One of the most notable new features added in a recent update was Online Store 2.0 (OS 2.0). It is a new and improved online store experience with an upgraded theme architecture and more flexible customisation options. It unlocks all kinds of new opportunities, including the ability to add sections to all pages (rather than just the home page).

Other recent updates include the introduction of new configuration options for Shopify checkout and the addition of even more real-time insights in Live View.

Shopify pricing

Shopify offers three main plans: Basic Shopify ($29/mo), Shopify ($79/mo), and Advanced Shopify ($299/mo). Each of these offers the same core features, but as you pay more, you unlock additional advanced features and lower third-party payment gateway transaction fees.

In addition to the above, there are two other plans. Shopify Lite is an inexpensive, very limited plan that only provides you with the ability to add buy buttons on your existing website. You can’t access the store builder and other important tools. Shopify Plus is a very expensive option for enterprise-level businesses with very high sales volumes. A 14-day free trial is also available.

Shopify pricing plans
Plan type / FeatureShopify LiteBasic ShopifyShopifyAdvanced ShopifyShopify Plus
Cost per month$9$29$79$299From $2000
Cost per year$108$313.20$853.20$3229.20From $24000
Store builderX
Staff accountsNA2515Variable
Inventory locationsNAUp to 4Up to 5Up to 8Variable
Third-party transaction feesNone2%1%0.5%Variable

How easy is Shopify to use?

Shopify is designed to be as easy to use as possible. Compared to other solutions like WooCommerce, it's incredibly straightforward to work with and has a clean, intuitive interface. It’s also simple to set up your store as a complete beginner—Shopify walks you through the whole process step by step.

When you first sign up, you're greeted by a setup wizard that customizes your experience based on your answers to questions about your business. On the main dashboard, you'll then see a helpful checklist detailing the steps you need to complete to get ready to sell online. It'll prompt you to add a product, customize your theme, connect your domain, and set up payments.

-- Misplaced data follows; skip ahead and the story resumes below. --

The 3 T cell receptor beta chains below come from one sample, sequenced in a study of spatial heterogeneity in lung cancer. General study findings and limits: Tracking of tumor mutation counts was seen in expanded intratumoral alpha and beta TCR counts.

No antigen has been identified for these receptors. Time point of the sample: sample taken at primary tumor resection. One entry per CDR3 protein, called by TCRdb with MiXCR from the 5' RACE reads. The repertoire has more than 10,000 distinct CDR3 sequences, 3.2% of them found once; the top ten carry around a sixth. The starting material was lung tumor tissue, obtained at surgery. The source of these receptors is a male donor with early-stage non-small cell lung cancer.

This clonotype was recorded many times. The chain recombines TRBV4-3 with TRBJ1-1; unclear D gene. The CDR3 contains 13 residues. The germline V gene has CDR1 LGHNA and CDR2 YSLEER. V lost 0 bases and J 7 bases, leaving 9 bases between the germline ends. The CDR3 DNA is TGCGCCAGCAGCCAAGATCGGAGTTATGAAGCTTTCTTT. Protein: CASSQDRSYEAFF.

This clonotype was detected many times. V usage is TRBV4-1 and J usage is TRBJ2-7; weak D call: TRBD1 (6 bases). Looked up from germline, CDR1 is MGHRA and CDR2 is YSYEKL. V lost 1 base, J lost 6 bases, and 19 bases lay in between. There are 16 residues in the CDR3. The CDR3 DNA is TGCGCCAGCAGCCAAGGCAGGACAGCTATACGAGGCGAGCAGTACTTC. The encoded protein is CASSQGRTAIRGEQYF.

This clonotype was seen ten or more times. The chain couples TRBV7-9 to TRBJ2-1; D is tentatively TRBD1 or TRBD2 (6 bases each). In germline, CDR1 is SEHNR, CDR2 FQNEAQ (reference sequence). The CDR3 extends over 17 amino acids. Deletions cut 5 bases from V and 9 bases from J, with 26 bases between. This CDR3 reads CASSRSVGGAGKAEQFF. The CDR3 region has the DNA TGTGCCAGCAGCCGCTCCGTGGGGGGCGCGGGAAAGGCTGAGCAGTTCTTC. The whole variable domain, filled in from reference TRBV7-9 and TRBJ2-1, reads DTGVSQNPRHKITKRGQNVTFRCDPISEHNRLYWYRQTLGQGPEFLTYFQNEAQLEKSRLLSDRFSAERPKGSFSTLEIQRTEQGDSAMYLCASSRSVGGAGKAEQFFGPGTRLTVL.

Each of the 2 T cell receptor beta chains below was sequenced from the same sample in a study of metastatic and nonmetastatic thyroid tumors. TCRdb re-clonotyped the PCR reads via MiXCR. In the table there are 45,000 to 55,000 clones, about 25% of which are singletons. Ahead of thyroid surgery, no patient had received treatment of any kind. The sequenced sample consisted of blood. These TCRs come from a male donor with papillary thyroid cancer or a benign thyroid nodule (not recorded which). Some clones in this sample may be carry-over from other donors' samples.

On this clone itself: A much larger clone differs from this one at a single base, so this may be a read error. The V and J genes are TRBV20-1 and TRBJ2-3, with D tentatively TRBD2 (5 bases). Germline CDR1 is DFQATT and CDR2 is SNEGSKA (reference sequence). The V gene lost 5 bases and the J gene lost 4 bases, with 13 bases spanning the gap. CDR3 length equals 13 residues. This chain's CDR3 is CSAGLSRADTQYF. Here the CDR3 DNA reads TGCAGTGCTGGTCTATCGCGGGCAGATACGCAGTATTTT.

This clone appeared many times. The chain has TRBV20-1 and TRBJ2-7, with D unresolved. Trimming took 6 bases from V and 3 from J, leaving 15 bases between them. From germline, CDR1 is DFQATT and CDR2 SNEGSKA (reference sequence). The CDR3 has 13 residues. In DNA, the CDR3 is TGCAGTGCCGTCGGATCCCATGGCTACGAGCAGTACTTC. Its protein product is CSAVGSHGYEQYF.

On the left, like most other website builders, you'll see a menu through which you can access all the main features. Adding a product couldn't be easier. Simply click the Add product button or navigate to the Products tab from the left-hand sidebar. 

Then, all you have to do is fill out the product details with relevant information like the title, description, image, price, and stock keeping unit (SKU). Of course, you also have the option of importing products in bulk by uploading a CSV file if you’d prefer.

You can customise your theme using the intuitive visual editor with no coding required, set up discounts in a few clicks, and do everything else you need to do to build and manage your store easily from the main dashboard.

The tradeoff to Shopify's ease of use is limited flexibility. For example, the theme/page editor is very rigid compared to traditional WordPress page builders or dedicated page builders like Instapage.

How good are Shopify themes?

A popup window in Shopify showing a selection of free themes

You can access both free and paid themes from the Themes tab on your dashboard. (Image credit: Shopify)

Themes control the design, organisation, and features of your store. Shopify provides a choice from 10 free themes but crucially, only one of those is an OS 2.0 theme – a new and improved theme format that provides more advanced editing capabilities.

This is in a similar ballpark to BigCommerce but falls significantly short of other website builders like Squarespace and Wix, both of which offer dozens of free templates to choose from.

That said, it isn't just about quantity, it's about quality too. Shopify might not offer a large selection of free themes, but those that it does offer are all modern, professionally designed, and fully responsive. 

If you don't like any of the free themes, you have the option of purchasing a premium theme instead. There are currently 71 paid themes in the Shopify theme stores, 63 of which are OS 2.0. 

To help you narrow down the list, you can sort it by industry, layout, catalogue size, or design. As with the free themes, they're all well built, and there's plenty of variety. Premium themes range in price from around $150 to $350.